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Niels Helsloot, 'Linguists of all countries ...!, On Gramsci's premise of coherence', in: Journal of Pragmatics 13, 1989, pp. 552-553.
Chapter 3.
© 1989, 2003 (posted with permission from Elsevier)


The coherence of Gramsci's linguistics

Since Gramsci's prison notes are only fragmentary, there is no direct evidence that he developed a general theory (cf. Paggi (1979)). Nevertheless, his fragmentary style cannot be taken to cancel every claim to 'organic' systematicity. Remarks on language are dispersed throughout Gramsci's writings; arranged in a certain order, together they form a coherent linguistic theory. Such an ordering is acceptable in the light of Gramsci's proposed central theme: the demand to develop one's language in an 'organic' direction. Organicity, i.e. the organizing power of a language, is measured by Gramsci by the degree of coherence of this language. Therefore, if his remarks on language aim for organicity and unity of language, they must also be directed towards coherence, as the limit towards which his theorizing tends.
   Linguists try to discover coherences both between language and reality (in short: reference), and within the language system itself (linguistic 'rules'). In this way, they attempt to establish an a priori unity of language. Often, such a unity is taken as a precondition for the possibility of communication; for this reason, many linguists have tried to base the unity of language communities on some determining 'scientific' datum. Rationalism considers the rational structure of the mind as given (Descartes, Chomsky, most of modern psycholinguistics, speech act theory, and empirical sociolinguistics). Empiricism considers the social or cultural structure of individual experience as given (Locke, Croce, Sapir, Basil Bernstein). The former regard misunderstanding and dialectic variation as exceptions derived from universal rules (or from a mysterious creative freedom within the boundaries of those rules). The latter explain unity (the very possibility of communication) from diversity (or they deny it). Both positions give rise to doubts, because they look for conditions of understanding as if these were given before their practical realization.
   This is not the kind of coherence that Gramsci points to (see Gramsci (1971), from now on referred to as PN; esp. pp. 323-377): for him, coherence has to be developed historically. It is expressed by solidarity among the speakers of a language, and measured by the extent to which their practices and world views are interrelated. In linguistics, concepts like 'language community', 'convention', and 'agreement' often imply a concept of history in which the unity between speakers is premised. But for Gramsci, history is basically a process in which antagonistic groups strive for political and cultural domination, or, in other words, for hegemony (cf. the influence that is attributed to socially prestigious language forms by historical linguistics, Lo Piparo (1979: 103 ff.)). In the contest of history, agreement is never given. There is no pre-established consensus, but an ongoing pursuit of recognition, as a necessary precondition for hegemony. In this search for points of agreement, linguistic problems can easily arise. But the 'question of language' that thus emerges is alien to traditional linguistics, in that it subordinates [p. 553:] referentiality and systematicity to the practical realization of a new language community.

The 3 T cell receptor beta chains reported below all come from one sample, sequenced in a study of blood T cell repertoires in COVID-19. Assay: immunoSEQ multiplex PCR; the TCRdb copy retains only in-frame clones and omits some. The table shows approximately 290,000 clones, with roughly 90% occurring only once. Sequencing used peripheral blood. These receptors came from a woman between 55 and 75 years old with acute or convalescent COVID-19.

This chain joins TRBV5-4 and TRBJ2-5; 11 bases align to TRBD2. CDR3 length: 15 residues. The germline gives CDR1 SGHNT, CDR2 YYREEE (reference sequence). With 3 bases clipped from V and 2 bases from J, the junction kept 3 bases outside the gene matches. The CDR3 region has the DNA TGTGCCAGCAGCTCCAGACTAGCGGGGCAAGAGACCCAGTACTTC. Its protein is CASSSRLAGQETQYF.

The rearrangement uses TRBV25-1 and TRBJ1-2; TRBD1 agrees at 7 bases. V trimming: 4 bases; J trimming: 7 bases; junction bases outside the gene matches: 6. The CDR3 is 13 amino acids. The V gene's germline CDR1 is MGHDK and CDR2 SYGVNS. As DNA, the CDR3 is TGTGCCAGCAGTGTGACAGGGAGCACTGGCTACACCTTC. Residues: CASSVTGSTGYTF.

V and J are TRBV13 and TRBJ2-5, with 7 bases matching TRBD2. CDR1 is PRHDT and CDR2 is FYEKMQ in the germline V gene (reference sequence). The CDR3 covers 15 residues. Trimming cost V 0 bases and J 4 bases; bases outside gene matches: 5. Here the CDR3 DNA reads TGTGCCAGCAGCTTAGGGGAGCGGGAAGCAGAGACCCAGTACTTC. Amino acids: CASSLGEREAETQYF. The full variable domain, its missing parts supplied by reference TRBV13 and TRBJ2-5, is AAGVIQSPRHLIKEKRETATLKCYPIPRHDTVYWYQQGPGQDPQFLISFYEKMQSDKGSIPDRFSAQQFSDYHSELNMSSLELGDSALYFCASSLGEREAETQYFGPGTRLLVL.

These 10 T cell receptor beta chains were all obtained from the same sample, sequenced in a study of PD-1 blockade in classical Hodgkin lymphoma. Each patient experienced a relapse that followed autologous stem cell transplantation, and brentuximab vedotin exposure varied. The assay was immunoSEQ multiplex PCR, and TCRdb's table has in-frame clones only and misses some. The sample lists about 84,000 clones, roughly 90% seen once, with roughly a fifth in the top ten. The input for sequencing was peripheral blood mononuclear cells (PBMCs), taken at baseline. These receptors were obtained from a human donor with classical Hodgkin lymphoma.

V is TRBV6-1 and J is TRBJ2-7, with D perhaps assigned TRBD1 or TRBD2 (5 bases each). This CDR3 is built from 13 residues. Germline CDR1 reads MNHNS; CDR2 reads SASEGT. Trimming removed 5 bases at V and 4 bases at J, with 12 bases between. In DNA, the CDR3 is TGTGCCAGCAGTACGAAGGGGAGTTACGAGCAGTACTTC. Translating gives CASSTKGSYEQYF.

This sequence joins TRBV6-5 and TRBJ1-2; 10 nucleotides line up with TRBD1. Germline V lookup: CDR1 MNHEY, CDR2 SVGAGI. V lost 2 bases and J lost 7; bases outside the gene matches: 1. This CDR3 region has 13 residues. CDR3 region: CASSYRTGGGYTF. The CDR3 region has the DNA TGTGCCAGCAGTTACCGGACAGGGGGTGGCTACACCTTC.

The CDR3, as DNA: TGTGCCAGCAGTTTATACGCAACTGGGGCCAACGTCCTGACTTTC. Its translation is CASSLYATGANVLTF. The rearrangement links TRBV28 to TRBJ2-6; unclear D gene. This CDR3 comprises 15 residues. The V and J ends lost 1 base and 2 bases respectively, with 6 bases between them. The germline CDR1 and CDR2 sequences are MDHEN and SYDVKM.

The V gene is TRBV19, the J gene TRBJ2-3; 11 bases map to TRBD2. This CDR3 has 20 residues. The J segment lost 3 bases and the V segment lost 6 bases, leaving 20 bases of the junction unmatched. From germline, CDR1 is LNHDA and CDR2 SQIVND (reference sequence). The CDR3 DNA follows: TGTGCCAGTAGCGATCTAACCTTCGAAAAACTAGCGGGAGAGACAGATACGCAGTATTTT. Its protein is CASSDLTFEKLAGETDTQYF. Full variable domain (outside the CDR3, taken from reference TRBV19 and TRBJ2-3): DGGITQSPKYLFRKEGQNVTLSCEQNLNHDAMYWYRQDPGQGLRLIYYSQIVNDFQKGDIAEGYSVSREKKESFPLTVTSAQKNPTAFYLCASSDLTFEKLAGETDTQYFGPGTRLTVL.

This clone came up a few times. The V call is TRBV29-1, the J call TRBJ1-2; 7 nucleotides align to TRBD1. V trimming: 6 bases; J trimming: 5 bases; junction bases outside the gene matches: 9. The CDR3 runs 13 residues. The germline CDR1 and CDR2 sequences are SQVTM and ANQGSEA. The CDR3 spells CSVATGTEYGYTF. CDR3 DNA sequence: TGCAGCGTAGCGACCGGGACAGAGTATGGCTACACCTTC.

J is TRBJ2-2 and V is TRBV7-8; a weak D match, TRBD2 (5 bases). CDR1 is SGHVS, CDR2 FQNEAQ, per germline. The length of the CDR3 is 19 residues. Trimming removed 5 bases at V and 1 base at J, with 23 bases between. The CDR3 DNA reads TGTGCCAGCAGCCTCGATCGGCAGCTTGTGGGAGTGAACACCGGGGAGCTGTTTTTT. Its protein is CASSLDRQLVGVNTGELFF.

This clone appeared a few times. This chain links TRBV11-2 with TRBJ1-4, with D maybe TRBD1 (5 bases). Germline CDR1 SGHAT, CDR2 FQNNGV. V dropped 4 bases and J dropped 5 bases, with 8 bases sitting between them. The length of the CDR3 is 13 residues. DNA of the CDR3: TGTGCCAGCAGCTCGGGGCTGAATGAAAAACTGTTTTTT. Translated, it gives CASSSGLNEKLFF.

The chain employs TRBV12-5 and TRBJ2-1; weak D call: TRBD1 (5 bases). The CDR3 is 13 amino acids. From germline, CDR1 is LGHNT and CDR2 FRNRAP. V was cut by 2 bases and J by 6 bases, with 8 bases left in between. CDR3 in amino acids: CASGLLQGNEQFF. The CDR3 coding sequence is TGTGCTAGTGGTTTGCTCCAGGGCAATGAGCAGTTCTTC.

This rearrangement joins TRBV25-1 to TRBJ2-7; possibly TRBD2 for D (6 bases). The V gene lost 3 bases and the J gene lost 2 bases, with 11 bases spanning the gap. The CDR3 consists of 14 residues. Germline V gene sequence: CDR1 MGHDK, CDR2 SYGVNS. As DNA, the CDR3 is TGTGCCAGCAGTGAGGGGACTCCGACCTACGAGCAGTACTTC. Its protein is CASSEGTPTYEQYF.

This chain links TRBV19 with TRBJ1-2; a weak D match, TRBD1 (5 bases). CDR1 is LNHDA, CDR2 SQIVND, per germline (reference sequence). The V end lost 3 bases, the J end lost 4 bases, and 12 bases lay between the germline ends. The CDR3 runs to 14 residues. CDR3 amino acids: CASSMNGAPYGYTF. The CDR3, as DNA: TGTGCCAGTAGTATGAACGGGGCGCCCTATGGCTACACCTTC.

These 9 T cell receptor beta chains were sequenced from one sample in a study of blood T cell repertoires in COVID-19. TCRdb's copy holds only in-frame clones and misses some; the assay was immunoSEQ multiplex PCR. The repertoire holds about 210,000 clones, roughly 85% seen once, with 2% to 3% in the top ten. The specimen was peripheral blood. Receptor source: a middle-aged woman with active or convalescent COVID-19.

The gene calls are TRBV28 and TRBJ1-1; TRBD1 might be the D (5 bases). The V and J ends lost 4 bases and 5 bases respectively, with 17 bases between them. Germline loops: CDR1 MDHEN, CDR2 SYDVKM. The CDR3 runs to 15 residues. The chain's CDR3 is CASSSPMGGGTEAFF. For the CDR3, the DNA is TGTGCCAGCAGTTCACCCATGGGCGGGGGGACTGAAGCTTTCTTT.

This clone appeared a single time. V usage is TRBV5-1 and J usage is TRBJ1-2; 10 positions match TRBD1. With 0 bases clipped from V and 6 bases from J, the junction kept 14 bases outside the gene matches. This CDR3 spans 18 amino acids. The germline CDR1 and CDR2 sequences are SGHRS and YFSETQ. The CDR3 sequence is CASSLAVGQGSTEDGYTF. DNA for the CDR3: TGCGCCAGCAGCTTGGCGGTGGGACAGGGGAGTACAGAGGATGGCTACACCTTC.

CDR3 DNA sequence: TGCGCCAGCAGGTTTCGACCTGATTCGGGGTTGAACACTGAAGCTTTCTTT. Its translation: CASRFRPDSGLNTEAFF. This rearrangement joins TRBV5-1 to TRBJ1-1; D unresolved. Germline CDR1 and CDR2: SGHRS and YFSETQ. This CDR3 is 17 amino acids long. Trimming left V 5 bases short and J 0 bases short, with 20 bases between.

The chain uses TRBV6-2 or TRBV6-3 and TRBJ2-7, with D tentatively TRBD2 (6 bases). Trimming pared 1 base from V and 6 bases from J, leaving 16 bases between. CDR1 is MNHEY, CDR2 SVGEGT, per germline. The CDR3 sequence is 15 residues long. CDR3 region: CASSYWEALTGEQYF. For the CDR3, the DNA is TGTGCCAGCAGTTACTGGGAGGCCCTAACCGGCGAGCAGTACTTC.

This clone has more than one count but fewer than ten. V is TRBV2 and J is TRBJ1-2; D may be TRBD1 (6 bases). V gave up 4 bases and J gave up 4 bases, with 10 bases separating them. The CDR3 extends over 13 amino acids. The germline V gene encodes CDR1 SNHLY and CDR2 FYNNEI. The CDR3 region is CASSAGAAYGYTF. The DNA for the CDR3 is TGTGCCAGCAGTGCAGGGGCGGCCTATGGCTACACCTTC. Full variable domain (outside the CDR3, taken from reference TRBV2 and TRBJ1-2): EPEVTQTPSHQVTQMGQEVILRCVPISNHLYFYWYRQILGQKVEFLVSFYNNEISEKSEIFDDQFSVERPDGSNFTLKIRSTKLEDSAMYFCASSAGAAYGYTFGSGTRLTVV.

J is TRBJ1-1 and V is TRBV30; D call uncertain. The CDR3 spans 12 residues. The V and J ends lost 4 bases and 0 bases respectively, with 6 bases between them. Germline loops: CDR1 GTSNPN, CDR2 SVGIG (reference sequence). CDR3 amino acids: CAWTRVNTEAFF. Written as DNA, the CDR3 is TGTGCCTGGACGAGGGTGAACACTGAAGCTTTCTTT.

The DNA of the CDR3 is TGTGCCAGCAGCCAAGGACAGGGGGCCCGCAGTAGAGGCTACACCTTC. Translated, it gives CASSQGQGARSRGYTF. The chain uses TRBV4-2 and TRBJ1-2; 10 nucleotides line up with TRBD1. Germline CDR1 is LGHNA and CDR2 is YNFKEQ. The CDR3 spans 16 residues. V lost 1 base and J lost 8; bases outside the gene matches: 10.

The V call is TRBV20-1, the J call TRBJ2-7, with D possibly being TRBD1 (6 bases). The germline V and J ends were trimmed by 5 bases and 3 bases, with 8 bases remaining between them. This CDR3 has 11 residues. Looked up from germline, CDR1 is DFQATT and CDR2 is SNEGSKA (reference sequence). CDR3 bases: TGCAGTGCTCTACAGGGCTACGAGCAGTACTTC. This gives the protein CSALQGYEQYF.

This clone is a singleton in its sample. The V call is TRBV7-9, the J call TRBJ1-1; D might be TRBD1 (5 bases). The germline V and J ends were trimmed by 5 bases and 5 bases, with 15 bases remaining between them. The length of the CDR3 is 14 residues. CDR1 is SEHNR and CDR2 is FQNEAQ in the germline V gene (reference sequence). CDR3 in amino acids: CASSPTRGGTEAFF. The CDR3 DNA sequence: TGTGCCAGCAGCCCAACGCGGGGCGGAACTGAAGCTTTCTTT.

In the historical struggle for hegemony, ideological and cultural identifications are always taking place. All the time, judgments are adopted unconsciously from leading groups. The self-evident truths of language, common sense, and popular religion are promoted continuously (PN 323; CW 183). They inflict all kinds of contradictions on the thinking of non-hegemonic groups. This is a reason to try and go beyond everyday language use, which is instrumental in an uncritical imitation of the ruling groups. [4] It is noteworthy that Gramsci defines the uncritical knowledge implied in the everyday practices of social groups as explicit or verbal knowledge. Although this verbal knowledge holds together a specific group, it also influences its moral conduct and the direction of its will, "often powerfully enough to produce a situation in which the contradictory state of consciousness does not permit of any action, any decision or any choice, and produces a condition of moral and political passivity" (PN 333). Such a passive attitude can only be directed towards a new unity by a critical relationship towards one's language. Putting one's verbal knowledge on a par with one's daily practical experience, is possible only through a common struggle for independence from that which is said within hegemonic groups. In this way, Gramsci politicizes the concepts of language and knowledge (cf. Buci-Glucksmann (1980: 327-397)) in a philosophy of praxis that is not a philosophy of the 'pure' act (as worshipped by fascism), but rather of the real, 'impure' act, in the most profane and worldly sense of the word (PN 372).
   In the next three sections, I shall compare the way Gramsci politically ordered the linguistic confusion of his day by a 'principle of coherence', with the philosophies of language of Saussure, Wittgenstein, and Vološinov respectively.

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p. 553   4.   Note that modern philosophies of language still often try to get rid of the presuppositions of everyday language through attempts to regain 'truth' by developing artificial logical languages (cf. PN 447; Baker and Hacker (1984) refute this attempt epistemologically).

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